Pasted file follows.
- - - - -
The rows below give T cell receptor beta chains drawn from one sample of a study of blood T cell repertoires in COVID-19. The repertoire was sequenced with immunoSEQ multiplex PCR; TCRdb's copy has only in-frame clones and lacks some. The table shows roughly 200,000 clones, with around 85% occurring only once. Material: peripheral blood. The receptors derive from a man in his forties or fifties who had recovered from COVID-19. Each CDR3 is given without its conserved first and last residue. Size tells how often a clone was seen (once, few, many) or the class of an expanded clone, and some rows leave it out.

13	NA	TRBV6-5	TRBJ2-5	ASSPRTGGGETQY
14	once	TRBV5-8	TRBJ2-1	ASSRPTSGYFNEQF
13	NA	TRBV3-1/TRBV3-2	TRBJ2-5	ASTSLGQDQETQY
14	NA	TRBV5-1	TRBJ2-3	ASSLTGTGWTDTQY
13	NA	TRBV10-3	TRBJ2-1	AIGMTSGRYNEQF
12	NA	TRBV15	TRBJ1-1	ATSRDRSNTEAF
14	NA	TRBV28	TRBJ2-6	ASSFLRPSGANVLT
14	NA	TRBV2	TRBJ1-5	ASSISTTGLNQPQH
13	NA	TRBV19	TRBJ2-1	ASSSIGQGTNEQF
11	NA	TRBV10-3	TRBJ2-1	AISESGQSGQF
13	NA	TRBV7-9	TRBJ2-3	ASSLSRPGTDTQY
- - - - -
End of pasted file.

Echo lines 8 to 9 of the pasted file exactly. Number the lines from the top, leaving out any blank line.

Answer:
14	NA	TRBV28	TRBJ2-6	ASSFLRPSGANVLT
14	NA	TRBV2	TRBJ1-5	ASSISTTGLNQPQH